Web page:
Should Romney attempt to force the first debate to focus on foreign policy? It could be a game-changer.
This morning, the news is breaking that contrary to what Susan Rice and other administration figures told the American people ad nauseum about the attack in Benghazi, the Administration knew within 24 hours that it was an organized attack by Al Queda. They even knew the identity of the person responsible for planning the raid. And furthermore, despite multiple bleated promises to seek the facts, not one FBI agent has yet set foot in Benghazi.
Which brings us to next month’s presidential debates.
First, let me review the debate format and topics:
1. Oct. 3rd. Topic: Domestic policy. Questions to be asked by the moderator, Jim Lehrer of PBS.
2. Oct. 11th. VP debate Topics: Domestic AND foreign policy. Questions to be asked by the moderator, Martha Raddatz of ABC News.
3. Oct 16th. Town Hall Meeting. Topics: Domestic AND foreign policy. Moderated by Candy Crowley of CNN.
QUESTIONS WILL BE ASKED BY “UNDECIDED (?)” VOTERS” as chosen by the Gallup poll.
4. Oct 22nd. Topic: Foreign policy. Questions to be asked by Bob Schieffer of CBS.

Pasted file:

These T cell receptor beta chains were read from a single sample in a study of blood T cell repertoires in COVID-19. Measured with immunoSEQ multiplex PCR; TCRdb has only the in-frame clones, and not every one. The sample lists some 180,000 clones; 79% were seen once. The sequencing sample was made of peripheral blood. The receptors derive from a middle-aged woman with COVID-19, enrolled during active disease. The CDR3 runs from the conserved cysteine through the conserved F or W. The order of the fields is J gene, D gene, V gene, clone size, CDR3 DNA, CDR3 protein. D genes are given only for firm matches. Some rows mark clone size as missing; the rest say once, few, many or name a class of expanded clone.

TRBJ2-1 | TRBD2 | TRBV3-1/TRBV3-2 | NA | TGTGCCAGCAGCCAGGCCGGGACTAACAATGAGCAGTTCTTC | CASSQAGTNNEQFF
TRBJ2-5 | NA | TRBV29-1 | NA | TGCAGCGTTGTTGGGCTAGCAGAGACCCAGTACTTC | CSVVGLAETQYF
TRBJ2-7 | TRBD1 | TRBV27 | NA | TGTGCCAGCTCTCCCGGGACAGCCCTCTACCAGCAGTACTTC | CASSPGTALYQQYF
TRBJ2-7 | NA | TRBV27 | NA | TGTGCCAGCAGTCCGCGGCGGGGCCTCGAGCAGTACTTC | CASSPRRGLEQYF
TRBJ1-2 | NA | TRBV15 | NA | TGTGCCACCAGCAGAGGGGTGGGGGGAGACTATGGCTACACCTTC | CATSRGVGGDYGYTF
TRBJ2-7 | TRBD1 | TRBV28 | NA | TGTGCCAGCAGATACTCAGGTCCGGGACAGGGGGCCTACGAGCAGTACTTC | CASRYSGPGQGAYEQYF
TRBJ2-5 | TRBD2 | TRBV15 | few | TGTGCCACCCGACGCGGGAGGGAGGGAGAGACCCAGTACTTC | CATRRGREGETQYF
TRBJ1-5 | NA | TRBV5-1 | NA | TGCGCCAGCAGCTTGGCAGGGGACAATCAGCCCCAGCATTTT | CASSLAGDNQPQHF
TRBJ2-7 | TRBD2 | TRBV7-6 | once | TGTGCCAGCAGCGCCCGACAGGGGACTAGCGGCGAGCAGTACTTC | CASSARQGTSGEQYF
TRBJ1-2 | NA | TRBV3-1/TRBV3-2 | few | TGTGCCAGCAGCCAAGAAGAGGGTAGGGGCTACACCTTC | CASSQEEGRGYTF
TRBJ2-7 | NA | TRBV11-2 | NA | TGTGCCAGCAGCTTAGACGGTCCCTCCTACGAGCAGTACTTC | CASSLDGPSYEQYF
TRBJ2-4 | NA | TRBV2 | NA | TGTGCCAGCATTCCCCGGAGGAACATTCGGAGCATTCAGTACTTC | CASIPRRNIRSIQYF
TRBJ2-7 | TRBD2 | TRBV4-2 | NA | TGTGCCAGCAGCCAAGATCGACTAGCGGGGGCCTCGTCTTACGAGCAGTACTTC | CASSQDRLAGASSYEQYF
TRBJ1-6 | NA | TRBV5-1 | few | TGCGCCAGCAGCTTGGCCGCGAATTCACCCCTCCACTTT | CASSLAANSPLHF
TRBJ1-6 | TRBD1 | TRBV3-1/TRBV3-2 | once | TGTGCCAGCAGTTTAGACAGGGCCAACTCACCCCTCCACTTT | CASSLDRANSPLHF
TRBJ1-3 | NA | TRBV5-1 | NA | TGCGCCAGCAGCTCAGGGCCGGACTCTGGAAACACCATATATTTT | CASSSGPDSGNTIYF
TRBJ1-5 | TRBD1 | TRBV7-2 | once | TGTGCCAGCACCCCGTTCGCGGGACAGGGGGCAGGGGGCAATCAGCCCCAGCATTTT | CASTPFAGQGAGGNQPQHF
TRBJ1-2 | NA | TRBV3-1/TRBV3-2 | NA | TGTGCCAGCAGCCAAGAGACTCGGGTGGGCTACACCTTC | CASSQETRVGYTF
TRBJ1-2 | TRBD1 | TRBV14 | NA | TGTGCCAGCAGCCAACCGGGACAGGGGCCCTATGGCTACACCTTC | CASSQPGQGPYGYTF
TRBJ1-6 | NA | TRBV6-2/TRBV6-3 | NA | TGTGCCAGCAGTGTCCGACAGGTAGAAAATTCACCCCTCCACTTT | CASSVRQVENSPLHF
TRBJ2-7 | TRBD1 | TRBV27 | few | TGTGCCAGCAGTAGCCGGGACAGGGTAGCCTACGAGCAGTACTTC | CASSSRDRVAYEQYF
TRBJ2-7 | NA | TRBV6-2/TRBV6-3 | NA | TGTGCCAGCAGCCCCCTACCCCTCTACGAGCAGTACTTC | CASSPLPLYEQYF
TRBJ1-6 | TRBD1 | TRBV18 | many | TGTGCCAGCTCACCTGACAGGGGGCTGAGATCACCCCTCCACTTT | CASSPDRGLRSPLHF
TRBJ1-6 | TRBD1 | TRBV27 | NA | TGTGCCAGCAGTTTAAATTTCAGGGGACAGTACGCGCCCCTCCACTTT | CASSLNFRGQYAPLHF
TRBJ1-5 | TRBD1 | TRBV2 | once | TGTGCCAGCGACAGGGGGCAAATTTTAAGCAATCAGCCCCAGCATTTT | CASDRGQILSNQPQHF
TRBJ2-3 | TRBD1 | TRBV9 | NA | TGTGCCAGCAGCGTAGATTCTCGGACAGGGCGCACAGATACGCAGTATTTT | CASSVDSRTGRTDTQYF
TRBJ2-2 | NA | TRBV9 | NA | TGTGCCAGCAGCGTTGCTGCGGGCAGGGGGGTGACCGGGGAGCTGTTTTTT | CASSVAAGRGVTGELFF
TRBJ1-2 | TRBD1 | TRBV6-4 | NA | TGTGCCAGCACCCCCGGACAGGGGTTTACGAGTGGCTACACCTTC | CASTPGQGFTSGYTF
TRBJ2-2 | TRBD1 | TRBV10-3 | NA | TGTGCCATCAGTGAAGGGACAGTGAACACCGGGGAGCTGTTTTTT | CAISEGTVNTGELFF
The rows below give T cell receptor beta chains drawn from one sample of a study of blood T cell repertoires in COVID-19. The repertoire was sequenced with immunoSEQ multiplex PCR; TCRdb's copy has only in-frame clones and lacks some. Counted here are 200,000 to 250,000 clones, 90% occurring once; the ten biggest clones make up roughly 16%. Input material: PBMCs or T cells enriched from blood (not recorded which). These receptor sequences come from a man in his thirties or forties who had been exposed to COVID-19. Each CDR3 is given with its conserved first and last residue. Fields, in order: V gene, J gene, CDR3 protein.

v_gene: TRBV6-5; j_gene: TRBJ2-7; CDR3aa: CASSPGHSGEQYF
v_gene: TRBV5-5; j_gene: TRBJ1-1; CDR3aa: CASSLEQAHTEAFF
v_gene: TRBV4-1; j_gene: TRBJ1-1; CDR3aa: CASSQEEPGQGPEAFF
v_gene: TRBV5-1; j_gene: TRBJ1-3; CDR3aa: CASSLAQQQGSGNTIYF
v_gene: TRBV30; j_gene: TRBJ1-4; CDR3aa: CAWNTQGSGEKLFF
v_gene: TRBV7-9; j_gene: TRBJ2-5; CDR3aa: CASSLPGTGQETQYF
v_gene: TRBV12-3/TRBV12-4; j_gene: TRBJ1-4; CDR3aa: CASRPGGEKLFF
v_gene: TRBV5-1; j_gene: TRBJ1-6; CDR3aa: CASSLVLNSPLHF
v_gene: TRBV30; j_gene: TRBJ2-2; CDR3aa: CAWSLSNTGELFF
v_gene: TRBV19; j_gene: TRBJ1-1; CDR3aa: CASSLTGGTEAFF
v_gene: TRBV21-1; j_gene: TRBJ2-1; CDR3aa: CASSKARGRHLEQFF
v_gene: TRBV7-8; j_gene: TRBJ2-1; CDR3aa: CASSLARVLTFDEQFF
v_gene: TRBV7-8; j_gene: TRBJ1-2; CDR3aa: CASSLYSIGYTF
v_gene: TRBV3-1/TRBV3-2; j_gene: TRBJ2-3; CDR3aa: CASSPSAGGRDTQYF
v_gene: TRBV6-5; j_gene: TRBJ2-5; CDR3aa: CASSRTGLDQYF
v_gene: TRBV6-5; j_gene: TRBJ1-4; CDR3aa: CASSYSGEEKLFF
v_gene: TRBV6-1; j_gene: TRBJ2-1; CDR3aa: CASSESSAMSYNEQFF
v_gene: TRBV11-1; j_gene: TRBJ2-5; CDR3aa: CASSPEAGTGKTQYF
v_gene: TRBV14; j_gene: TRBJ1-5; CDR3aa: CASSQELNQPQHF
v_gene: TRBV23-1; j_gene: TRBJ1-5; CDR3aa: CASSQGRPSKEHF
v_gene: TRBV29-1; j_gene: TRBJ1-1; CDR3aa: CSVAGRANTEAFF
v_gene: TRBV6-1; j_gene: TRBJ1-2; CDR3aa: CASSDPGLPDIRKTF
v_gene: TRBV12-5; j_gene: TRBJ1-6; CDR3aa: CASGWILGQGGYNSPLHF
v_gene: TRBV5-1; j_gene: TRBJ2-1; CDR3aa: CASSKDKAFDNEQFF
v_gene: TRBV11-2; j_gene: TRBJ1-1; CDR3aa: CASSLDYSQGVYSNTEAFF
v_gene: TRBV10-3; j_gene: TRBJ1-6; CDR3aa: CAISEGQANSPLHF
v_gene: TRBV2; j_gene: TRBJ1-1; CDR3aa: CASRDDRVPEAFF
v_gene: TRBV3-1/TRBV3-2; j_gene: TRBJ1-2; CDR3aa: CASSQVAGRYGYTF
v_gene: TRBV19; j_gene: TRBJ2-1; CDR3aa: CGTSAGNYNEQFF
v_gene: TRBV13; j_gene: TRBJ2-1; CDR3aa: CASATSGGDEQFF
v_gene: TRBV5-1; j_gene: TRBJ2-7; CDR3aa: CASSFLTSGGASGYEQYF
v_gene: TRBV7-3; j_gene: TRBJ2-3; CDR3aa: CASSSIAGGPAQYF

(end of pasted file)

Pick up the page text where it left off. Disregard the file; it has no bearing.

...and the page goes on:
When the debate format was agreed upon, foreign policy was most likely not on anyone’s radar. Everyone was focusing on the economy, jobs, the debt, and gridlock in Washington.
Well, times have changed. The Middle East is in turmoil, and the situation is deteriorating daily in several countries in the region. There could be a new war ongoing within a week. Yet we should ignore this, pretend it’s not happening?
Note that under the debate format above, foreign policy will not be seriously discussed until the LAST debate, less than two weeks before the election.
The first scheduled discussion will occur during the VP debates. Paul Ryan should have a field day with Joe Biden.
The second debate will allow so called “undecideds” to question the candidates. The choice of which questions will be asked is crucial. And that ignores the fact that we are giving center stage to the idiots of the electorate. Anyone who is undecided at this time is a cretin, an impulse voter, and not worthy of the attention.
Which returns us to the initial question. Should Romney demand before the debate that at least half the time be devoted to foreign policy, or should he attempt to change the topic during the debate?
If the latter, all he would need to do is use his opening remarks to discuss the situation in Libya and the Middle east. Obama would then be forced to respond, and then..we’re off and running.
I personally think Mitt should do this..shake things up, throw Obama off stride. It could be a game changer.